Urticaria (also known as hives, welts or nettle rash) is a raised, itchy rash that appears on the skin. The rash can be limited to one part of the body or spread across large areas of the body.
The affected area of skin will typically change within 24 hours, and usually the rash will settle within a few days. If it clears completely within six weeks, it is known as acute urticaria.
Less commonly, the rash can persist or come and go for longer than six weeks, often over the space of many years. Doctors refer to this as chronic urticaria.
Read more about the symptoms of urticaria.
Many cases of hives don’t need treatment as the rash often gets better within a few days. If you’re struggling with it, a medication called antihistamine usually helps. Antihistamines are available over-the-counter at pharmacies. Speak to your pharmacist for advice.
More severe cases may require a short course of steroid tablets (oral corticosteroids).
Long-term urticaria may need to be referred to a skin specialist (dermatologist) and treatment usually involves medication to relieve symptoms, while identifying and avoiding potential triggers (see below).
Read about the treatment of urticaria.
What causes urticaria?
Urticaria happens when a trigger causes high levels of histamine and other chemical messengers to be released in the skin.
These substances cause the blood vessels in the affected area of skin to open up (often causing redness or pinkness) and become leaky. This extra fluid in the tissues causes swelling and sometimes itchiness.
Histamine is released for a wide range of reasons, including:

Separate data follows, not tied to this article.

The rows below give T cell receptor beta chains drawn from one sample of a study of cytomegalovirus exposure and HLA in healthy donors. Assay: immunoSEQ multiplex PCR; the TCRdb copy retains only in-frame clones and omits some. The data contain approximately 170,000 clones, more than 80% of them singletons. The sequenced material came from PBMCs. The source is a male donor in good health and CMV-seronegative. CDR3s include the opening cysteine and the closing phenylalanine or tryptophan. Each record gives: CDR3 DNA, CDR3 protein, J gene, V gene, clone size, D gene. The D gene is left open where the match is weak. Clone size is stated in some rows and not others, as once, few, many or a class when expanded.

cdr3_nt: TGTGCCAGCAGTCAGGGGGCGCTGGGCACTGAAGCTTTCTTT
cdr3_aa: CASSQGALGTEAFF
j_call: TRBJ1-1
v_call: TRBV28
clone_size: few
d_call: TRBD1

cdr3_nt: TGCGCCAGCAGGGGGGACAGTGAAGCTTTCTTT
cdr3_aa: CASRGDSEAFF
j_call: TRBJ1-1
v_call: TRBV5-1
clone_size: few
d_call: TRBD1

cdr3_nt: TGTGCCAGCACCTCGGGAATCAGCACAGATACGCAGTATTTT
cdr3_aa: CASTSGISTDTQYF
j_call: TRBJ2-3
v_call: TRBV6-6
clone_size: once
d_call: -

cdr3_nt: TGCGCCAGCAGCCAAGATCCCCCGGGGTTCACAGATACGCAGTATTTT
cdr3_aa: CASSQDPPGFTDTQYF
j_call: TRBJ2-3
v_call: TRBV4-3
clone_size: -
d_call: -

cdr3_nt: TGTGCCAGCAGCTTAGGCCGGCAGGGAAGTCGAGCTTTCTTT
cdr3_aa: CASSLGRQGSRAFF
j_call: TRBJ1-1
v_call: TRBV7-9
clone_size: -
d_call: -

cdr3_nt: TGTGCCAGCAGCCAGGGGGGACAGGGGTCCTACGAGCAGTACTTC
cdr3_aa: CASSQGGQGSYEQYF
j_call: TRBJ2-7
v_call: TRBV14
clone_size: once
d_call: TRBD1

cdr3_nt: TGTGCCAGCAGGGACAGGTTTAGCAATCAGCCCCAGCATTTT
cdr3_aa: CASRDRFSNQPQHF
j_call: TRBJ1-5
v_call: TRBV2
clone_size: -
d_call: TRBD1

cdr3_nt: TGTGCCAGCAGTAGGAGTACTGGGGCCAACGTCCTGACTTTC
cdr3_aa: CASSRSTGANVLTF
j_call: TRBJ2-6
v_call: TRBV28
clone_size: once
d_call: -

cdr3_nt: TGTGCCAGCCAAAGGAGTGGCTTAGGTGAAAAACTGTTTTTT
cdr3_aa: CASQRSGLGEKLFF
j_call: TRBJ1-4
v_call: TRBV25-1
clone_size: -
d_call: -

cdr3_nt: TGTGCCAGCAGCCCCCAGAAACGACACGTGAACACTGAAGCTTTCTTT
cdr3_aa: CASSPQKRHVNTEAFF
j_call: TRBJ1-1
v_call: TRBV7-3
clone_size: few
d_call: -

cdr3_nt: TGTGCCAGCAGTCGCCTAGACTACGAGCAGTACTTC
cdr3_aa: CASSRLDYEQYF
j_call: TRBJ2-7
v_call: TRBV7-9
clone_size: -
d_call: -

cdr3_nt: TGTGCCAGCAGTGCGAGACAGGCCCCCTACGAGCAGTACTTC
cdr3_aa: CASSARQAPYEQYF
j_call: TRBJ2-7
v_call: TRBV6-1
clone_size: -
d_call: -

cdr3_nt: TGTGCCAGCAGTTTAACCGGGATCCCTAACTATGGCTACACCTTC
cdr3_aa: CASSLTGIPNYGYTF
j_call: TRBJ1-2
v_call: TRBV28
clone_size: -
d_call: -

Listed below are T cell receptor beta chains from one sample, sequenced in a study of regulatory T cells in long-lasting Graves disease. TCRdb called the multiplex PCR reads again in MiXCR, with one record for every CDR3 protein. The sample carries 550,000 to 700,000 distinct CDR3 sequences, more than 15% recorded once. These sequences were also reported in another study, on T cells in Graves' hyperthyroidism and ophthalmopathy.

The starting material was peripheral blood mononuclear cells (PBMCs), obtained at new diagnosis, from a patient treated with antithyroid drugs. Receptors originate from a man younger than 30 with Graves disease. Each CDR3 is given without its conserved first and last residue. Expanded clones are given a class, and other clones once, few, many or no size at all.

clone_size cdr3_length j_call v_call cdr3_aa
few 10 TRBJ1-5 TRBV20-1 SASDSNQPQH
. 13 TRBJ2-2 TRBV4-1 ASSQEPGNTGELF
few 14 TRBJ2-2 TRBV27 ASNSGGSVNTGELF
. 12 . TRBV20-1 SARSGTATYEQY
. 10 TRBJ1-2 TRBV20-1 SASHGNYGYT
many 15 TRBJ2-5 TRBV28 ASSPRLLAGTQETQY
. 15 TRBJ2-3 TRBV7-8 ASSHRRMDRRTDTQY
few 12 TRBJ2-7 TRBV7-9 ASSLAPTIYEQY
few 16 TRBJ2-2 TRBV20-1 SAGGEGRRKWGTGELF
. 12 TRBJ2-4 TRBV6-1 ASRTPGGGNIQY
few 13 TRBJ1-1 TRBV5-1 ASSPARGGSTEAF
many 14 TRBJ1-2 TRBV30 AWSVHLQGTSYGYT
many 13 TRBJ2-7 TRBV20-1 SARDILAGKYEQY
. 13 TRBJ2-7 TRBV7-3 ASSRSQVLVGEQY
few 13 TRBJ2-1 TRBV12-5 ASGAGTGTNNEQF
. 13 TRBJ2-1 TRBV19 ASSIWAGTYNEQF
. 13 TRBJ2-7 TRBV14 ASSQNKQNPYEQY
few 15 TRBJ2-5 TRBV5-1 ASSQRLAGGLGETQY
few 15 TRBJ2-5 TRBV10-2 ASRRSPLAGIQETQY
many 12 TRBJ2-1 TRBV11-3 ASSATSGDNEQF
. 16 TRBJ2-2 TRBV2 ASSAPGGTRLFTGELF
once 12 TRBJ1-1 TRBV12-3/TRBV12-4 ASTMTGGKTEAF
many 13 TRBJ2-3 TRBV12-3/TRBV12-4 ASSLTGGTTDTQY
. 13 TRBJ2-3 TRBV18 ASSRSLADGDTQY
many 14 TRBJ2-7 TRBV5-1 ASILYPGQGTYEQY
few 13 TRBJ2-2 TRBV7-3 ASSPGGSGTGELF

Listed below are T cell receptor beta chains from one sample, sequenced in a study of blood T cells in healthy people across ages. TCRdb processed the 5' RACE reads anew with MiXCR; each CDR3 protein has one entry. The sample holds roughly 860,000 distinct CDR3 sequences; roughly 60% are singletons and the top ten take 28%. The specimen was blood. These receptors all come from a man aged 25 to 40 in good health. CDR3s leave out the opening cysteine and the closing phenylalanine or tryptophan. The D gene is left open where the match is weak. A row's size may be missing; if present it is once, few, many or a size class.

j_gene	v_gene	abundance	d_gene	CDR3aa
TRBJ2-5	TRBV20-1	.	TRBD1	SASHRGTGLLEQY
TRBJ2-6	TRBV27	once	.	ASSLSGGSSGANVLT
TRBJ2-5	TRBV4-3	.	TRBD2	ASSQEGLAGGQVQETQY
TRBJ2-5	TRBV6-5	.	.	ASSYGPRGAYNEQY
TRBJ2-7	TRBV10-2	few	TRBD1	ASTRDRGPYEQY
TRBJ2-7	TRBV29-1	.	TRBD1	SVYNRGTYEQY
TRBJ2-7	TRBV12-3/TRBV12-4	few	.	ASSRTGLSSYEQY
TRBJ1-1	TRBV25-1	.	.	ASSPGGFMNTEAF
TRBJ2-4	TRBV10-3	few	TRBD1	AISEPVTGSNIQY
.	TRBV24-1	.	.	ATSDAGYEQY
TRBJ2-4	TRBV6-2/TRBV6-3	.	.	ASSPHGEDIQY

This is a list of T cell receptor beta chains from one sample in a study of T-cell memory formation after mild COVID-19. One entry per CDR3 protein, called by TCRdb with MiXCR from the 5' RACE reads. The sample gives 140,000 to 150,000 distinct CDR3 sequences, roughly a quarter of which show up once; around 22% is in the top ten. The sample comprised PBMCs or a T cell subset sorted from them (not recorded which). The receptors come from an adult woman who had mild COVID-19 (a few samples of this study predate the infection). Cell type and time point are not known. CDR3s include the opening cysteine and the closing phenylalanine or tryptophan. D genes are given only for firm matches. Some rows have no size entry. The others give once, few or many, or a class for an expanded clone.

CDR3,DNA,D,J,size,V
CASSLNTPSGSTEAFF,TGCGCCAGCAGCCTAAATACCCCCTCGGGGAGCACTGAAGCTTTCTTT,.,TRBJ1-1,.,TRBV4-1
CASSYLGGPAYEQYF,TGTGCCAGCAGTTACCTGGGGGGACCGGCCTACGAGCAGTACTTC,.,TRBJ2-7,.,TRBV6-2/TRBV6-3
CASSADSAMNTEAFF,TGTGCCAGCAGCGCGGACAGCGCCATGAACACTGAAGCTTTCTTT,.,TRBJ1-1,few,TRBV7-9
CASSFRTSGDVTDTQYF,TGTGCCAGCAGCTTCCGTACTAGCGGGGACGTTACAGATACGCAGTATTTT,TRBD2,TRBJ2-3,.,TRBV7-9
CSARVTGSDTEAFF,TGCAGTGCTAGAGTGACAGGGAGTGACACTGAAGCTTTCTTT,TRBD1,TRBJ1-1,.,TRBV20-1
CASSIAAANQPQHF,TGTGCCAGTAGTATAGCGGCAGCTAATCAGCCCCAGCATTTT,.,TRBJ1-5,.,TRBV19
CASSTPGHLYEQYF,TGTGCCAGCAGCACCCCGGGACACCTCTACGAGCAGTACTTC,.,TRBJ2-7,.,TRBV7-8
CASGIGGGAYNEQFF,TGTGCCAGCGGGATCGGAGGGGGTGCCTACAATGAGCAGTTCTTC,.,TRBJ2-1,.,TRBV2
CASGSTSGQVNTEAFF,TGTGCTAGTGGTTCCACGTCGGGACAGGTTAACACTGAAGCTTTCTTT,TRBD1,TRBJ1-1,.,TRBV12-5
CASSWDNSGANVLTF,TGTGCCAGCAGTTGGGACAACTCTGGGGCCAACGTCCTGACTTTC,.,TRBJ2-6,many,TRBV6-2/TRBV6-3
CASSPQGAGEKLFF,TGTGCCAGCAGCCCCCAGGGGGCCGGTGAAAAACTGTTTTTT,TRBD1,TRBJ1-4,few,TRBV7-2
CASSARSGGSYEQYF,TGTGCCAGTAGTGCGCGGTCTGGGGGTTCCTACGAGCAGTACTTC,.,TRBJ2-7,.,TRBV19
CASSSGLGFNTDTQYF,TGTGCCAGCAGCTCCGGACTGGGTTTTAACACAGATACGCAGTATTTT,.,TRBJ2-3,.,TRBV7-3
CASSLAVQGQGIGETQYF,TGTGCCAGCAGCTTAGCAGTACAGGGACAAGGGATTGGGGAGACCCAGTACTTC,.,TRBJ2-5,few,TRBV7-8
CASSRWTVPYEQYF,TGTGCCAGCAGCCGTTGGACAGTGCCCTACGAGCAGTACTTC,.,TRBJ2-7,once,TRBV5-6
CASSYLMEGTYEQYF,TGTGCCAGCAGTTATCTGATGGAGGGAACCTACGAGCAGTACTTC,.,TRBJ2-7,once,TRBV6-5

- an allergic reaction to substances such as latex
- exposure to cold or heat
- the direct effect of certain chemicals which can be found in some types of food and medications, such as non-steroidal anti-inflammatory drugs (NSAIDs)
However, in over half of acute urticaria cases, no obvious cause can be found.
In most cases of long-term urticaria, there is no obvious cause. However, most experts think it's often caused by the immune system mistakenly attacking healthy tissue. Certain triggers make the symptoms worse, such as:
- drinking alcohol or caffeine
- emotional stress
- warm temperature
Read about the causes of urticaria.
Who is affected?
Urticaria is a common condition. It is estimated that around one person in six will have hives at some point.
The condition is most common in children, women aged 30–60 years old and people with a history of allergies.
Long-term urticaria is much less common and affects around 1 in 1,000 people in England. Women are twice as likely to develop chronic urticaria than men.
Around a quarter of people with acute urticaria and half of people with chronic urticaria will also develop swelling of a deeper layer of skin.
This is known as angioedema. It can cause severe swelling in different parts of the body, such as the eyes, lips and genitals.
Read about the complications of urticaria.